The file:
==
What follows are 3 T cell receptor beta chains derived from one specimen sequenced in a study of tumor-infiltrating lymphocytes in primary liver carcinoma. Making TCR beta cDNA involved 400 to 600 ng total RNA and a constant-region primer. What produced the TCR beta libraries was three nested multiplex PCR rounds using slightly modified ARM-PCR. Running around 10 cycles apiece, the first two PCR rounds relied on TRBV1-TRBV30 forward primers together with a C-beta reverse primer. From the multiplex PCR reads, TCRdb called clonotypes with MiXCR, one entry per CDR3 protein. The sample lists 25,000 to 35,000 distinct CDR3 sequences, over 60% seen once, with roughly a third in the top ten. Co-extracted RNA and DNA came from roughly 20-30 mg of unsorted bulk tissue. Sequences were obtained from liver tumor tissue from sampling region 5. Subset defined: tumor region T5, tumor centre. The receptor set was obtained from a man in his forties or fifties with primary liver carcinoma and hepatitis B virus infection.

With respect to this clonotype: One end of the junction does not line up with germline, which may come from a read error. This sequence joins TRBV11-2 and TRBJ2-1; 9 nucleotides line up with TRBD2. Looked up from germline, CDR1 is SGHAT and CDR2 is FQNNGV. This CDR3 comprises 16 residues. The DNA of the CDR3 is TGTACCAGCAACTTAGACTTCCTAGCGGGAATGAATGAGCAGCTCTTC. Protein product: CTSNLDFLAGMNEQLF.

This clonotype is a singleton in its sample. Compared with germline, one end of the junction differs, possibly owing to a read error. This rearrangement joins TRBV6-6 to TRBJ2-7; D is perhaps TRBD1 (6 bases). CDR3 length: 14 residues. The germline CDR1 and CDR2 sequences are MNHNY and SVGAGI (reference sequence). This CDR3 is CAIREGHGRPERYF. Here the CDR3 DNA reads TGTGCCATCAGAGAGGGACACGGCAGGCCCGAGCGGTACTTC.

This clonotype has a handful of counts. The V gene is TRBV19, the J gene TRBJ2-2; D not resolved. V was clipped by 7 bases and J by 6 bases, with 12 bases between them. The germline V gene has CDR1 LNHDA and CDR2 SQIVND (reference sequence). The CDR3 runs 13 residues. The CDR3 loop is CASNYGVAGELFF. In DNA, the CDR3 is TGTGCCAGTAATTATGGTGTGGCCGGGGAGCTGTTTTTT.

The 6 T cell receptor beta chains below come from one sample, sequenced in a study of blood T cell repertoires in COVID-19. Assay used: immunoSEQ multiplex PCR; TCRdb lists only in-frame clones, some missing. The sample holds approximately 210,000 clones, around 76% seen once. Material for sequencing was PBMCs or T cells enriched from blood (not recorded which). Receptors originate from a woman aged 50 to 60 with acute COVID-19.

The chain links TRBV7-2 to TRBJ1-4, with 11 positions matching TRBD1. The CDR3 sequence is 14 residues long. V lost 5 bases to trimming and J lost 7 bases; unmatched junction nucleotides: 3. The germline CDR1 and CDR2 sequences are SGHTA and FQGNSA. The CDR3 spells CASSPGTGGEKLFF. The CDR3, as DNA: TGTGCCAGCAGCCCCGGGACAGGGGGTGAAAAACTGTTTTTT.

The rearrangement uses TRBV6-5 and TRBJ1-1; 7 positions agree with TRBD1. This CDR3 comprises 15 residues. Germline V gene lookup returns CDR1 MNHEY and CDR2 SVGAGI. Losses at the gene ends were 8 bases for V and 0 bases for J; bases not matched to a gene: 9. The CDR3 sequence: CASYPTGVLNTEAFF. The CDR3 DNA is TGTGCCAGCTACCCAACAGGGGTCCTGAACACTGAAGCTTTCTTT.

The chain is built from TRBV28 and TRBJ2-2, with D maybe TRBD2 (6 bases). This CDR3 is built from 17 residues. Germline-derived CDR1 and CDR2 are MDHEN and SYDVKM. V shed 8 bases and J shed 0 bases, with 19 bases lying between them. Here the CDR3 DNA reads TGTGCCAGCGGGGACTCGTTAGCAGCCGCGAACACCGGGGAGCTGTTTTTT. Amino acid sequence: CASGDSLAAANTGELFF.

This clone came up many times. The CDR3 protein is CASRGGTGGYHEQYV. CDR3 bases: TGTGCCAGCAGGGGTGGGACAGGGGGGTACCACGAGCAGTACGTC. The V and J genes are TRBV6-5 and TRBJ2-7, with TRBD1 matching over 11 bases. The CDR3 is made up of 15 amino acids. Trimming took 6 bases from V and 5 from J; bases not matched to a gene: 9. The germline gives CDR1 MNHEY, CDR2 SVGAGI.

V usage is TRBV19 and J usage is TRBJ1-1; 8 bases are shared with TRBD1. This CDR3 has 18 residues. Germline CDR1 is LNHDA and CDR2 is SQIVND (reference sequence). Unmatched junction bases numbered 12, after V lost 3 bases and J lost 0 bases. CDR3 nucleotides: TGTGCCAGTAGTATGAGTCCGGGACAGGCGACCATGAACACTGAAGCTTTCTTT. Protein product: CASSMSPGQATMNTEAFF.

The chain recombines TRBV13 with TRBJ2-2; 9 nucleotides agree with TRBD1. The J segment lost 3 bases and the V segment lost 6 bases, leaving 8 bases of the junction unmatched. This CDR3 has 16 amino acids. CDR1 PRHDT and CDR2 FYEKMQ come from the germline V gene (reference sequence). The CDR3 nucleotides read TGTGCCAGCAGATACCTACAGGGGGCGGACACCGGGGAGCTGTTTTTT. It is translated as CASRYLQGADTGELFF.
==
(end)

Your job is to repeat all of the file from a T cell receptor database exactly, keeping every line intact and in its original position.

What follows are 3 T cell receptor beta chains derived from one specimen sequenced in a study of tumor-infiltrating lymphocytes in primary liver carcinoma. Making TCR beta cDNA involved 400 to 600 ng total RNA and a constant-region primer. What produced the TCR beta libraries was three nested multiplex PCR rounds using slightly modified ARM-PCR. Running around 10 cycles apiece, the first two PCR rounds relied on TRBV1-TRBV30 forward primers together with a C-beta reverse primer. From the multiplex PCR reads, TCRdb called clonotypes with MiXCR, one entry per CDR3 protein. The sample lists 25,000 to 35,000 distinct CDR3 sequences, over 60% seen once, with roughly a third in the top ten. Co-extracted RNA and DNA came from roughly 20-30 mg of unsorted bulk tissue. Sequences were obtained from liver tumor tissue from sampling region 5. Subset defined: tumor region T5, tumor centre. The receptor set was obtained from a man in his forties or fifties with primary liver carcinoma and hepatitis B virus infection.

With respect to this clonotype: One end of the junction does not line up with germline, which may come from a read error. This sequence joins TRBV11-2 and TRBJ2-1; 9 nucleotides line up with TRBD2. Looked up from germline, CDR1 is SGHAT and CDR2 is FQNNGV. This CDR3 comprises 16 residues. The DNA of the CDR3 is TGTACCAGCAACTTAGACTTCCTAGCGGGAATGAATGAGCAGCTCTTC. Protein product: CTSNLDFLAGMNEQLF.

This clonotype is a singleton in its sample. Compared with germline, one end of the junction differs, possibly owing to a read error. This rearrangement joins TRBV6-6 to TRBJ2-7; D is perhaps TRBD1 (6 bases). CDR3 length: 14 residues. The germline CDR1 and CDR2 sequences are MNHNY and SVGAGI (reference sequence). This CDR3 is CAIREGHGRPERYF. Here the CDR3 DNA reads TGTGCCATCAGAGAGGGACACGGCAGGCCCGAGCGGTACTTC.

This clonotype has a handful of counts. The V gene is TRBV19, the J gene TRBJ2-2; D not resolved. V was clipped by 7 bases and J by 6 bases, with 12 bases between them. The germline V gene has CDR1 LNHDA and CDR2 SQIVND (reference sequence). The CDR3 runs 13 residues. The CDR3 loop is CASNYGVAGELFF. In DNA, the CDR3 is TGTGCCAGTAATTATGGTGTGGCCGGGGAGCTGTTTTTT.

The 6 T cell receptor beta chains below come from one sample, sequenced in a study of blood T cell repertoires in COVID-19. Assay used: immunoSEQ multiplex PCR; TCRdb lists only in-frame clones, some missing. The sample holds approximately 210,000 clones, around 76% seen once. Material for sequencing was PBMCs or T cells enriched from blood (not recorded which). Receptors originate from a woman aged 50 to 60 with acute COVID-19.

The chain links TRBV7-2 to TRBJ1-4, with 11 positions matching TRBD1. The CDR3 sequence is 14 residues long. V lost 5 bases to trimming and J lost 7 bases; unmatched junction nucleotides: 3. The germline CDR1 and CDR2 sequences are SGHTA and FQGNSA. The CDR3 spells CASSPGTGGEKLFF. The CDR3, as DNA: TGTGCCAGCAGCCCCGGGACAGGGGGTGAAAAACTGTTTTTT.

The rearrangement uses TRBV6-5 and TRBJ1-1; 7 positions agree with TRBD1. This CDR3 comprises 15 residues. Germline V gene lookup returns CDR1 MNHEY and CDR2 SVGAGI. Losses at the gene ends were 8 bases for V and 0 bases for J; bases not matched to a gene: 9. The CDR3 sequence: CASYPTGVLNTEAFF. The CDR3 DNA is TGTGCCAGCTACCCAACAGGGGTCCTGAACACTGAAGCTTTCTTT.

The chain is built from TRBV28 and TRBJ2-2, with D maybe TRBD2 (6 bases). This CDR3 is built from 17 residues. Germline-derived CDR1 and CDR2 are MDHEN and SYDVKM. V shed 8 bases and J shed 0 bases, with 19 bases lying between them. Here the CDR3 DNA reads TGTGCCAGCGGGGACTCGTTAGCAGCCGCGAACACCGGGGAGCTGTTTTTT. Amino acid sequence: CASGDSLAAANTGELFF.

This clone came up many times. The CDR3 protein is CASRGGTGGYHEQYV. CDR3 bases: TGTGCCAGCAGGGGTGGGACAGGGGGGTACCACGAGCAGTACGTC. The V and J genes are TRBV6-5 and TRBJ2-7, with TRBD1 matching over 11 bases. The CDR3 is made up of 15 amino acids. Trimming took 6 bases from V and 5 from J; bases not matched to a gene: 9. The germline gives CDR1 MNHEY, CDR2 SVGAGI.

V usage is TRBV19 and J usage is TRBJ1-1; 8 bases are shared with TRBD1. This CDR3 has 18 residues. Germline CDR1 is LNHDA and CDR2 is SQIVND (reference sequence). Unmatched junction bases numbered 12, after V lost 3 bases and J lost 0 bases. CDR3 nucleotides: TGTGCCAGTAGTATGAGTCCGGGACAGGCGACCATGAACACTGAAGCTTTCTTT. Protein product: CASSMSPGQATMNTEAFF.

The chain recombines TRBV13 with TRBJ2-2; 9 nucleotides agree with TRBD1. The J segment lost 3 bases and the V segment lost 6 bases, leaving 8 bases of the junction unmatched. This CDR3 has 16 amino acids. CDR1 PRHDT and CDR2 FYEKMQ come from the germline V gene (reference sequence). The CDR3 nucleotides read TGTGCCAGCAGATACCTACAGGGGGCGGACACCGGGGAGCTGTTTTTT. It is translated as CASRYLQGADTGELFF.